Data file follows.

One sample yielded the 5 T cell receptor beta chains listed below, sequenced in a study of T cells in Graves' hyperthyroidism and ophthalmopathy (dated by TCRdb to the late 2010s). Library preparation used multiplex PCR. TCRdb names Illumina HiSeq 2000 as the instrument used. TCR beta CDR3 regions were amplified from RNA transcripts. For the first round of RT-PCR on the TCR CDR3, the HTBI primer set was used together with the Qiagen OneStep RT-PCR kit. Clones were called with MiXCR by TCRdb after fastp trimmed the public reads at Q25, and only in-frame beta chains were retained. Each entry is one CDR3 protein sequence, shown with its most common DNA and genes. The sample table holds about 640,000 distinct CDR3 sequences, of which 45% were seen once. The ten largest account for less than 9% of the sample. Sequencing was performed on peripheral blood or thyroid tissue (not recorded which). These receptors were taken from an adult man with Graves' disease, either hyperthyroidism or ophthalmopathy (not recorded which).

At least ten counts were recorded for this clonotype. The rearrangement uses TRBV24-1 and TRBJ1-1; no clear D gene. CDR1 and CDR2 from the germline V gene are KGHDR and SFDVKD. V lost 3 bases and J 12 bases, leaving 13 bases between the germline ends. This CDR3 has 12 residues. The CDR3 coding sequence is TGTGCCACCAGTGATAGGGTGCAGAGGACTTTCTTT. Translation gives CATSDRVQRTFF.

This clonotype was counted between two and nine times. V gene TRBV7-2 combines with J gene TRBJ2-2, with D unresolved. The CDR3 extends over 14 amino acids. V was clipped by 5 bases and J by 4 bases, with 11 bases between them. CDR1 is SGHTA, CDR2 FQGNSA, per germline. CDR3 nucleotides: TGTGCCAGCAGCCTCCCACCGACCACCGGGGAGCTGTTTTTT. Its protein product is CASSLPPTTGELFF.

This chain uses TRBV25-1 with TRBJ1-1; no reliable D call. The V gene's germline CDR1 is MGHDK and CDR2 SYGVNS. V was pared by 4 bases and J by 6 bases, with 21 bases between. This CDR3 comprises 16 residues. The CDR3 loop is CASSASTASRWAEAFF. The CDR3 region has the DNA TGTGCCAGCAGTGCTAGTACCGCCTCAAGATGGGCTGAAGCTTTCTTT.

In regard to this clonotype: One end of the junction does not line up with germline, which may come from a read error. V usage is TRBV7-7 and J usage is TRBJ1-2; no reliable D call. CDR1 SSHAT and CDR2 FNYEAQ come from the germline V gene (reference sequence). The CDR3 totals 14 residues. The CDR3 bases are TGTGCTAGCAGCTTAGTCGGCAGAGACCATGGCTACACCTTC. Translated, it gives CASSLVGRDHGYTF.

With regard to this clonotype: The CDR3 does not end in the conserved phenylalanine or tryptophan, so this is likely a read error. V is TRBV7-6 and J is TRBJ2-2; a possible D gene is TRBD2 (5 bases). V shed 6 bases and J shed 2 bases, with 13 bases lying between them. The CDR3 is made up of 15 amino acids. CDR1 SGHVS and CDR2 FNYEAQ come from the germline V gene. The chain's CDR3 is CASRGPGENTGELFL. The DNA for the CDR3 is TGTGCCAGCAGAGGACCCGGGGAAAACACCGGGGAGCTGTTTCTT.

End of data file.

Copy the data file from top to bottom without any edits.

One sample yielded the 5 T cell receptor beta chains listed below, sequenced in a study of T cells in Graves' hyperthyroidism and ophthalmopathy (dated by TCRdb to the late 2010s). Library preparation used multiplex PCR. TCRdb names Illumina HiSeq 2000 as the instrument used. TCR beta CDR3 regions were amplified from RNA transcripts. For the first round of RT-PCR on the TCR CDR3, the HTBI primer set was used together with the Qiagen OneStep RT-PCR kit. Clones were called with MiXCR by TCRdb after fastp trimmed the public reads at Q25, and only in-frame beta chains were retained. Each entry is one CDR3 protein sequence, shown with its most common DNA and genes. The sample table holds about 640,000 distinct CDR3 sequences, of which 45% were seen once. The ten largest account for less than 9% of the sample. Sequencing was performed on peripheral blood or thyroid tissue (not recorded which). These receptors were taken from an adult man with Graves' disease, either hyperthyroidism or ophthalmopathy (not recorded which).

At least ten counts were recorded for this clonotype. The rearrangement uses TRBV24-1 and TRBJ1-1; no clear D gene. CDR1 and CDR2 from the germline V gene are KGHDR and SFDVKD. V lost 3 bases and J 12 bases, leaving 13 bases between the germline ends. This CDR3 has 12 residues. The CDR3 coding sequence is TGTGCCACCAGTGATAGGGTGCAGAGGACTTTCTTT. Translation gives CATSDRVQRTFF.

This clonotype was counted between two and nine times. V gene TRBV7-2 combines with J gene TRBJ2-2, with D unresolved. The CDR3 extends over 14 amino acids. V was clipped by 5 bases and J by 4 bases, with 11 bases between them. CDR1 is SGHTA, CDR2 FQGNSA, per germline. CDR3 nucleotides: TGTGCCAGCAGCCTCCCACCGACCACCGGGGAGCTGTTTTTT. Its protein product is CASSLPPTTGELFF.

This chain uses TRBV25-1 with TRBJ1-1; no reliable D call. The V gene's germline CDR1 is MGHDK and CDR2 SYGVNS. V was pared by 4 bases and J by 6 bases, with 21 bases between. This CDR3 comprises 16 residues. The CDR3 loop is CASSASTASRWAEAFF. The CDR3 region has the DNA TGTGCCAGCAGTGCTAGTACCGCCTCAAGATGGGCTGAAGCTTTCTTT.

In regard to this clonotype: One end of the junction does not line up with germline, which may come from a read error. V usage is TRBV7-7 and J usage is TRBJ1-2; no reliable D call. CDR1 SSHAT and CDR2 FNYEAQ come from the germline V gene (reference sequence). The CDR3 totals 14 residues. The CDR3 bases are TGTGCTAGCAGCTTAGTCGGCAGAGACCATGGCTACACCTTC. Translated, it gives CASSLVGRDHGYTF.

With regard to this clonotype: The CDR3 does not end in the conserved phenylalanine or tryptophan, so this is likely a read error. V is TRBV7-6 and J is TRBJ2-2; a possible D gene is TRBD2 (5 bases). V shed 6 bases and J shed 2 bases, with 13 bases lying between them. The CDR3 is made up of 15 amino acids. CDR1 SGHVS and CDR2 FNYEAQ come from the germline V gene. The chain's CDR3 is CASRGPGENTGELFL. The DNA for the CDR3 is TGTGCCAGCAGAGGACCCGGGGAAAACACCGGGGAGCTGTTTCTT.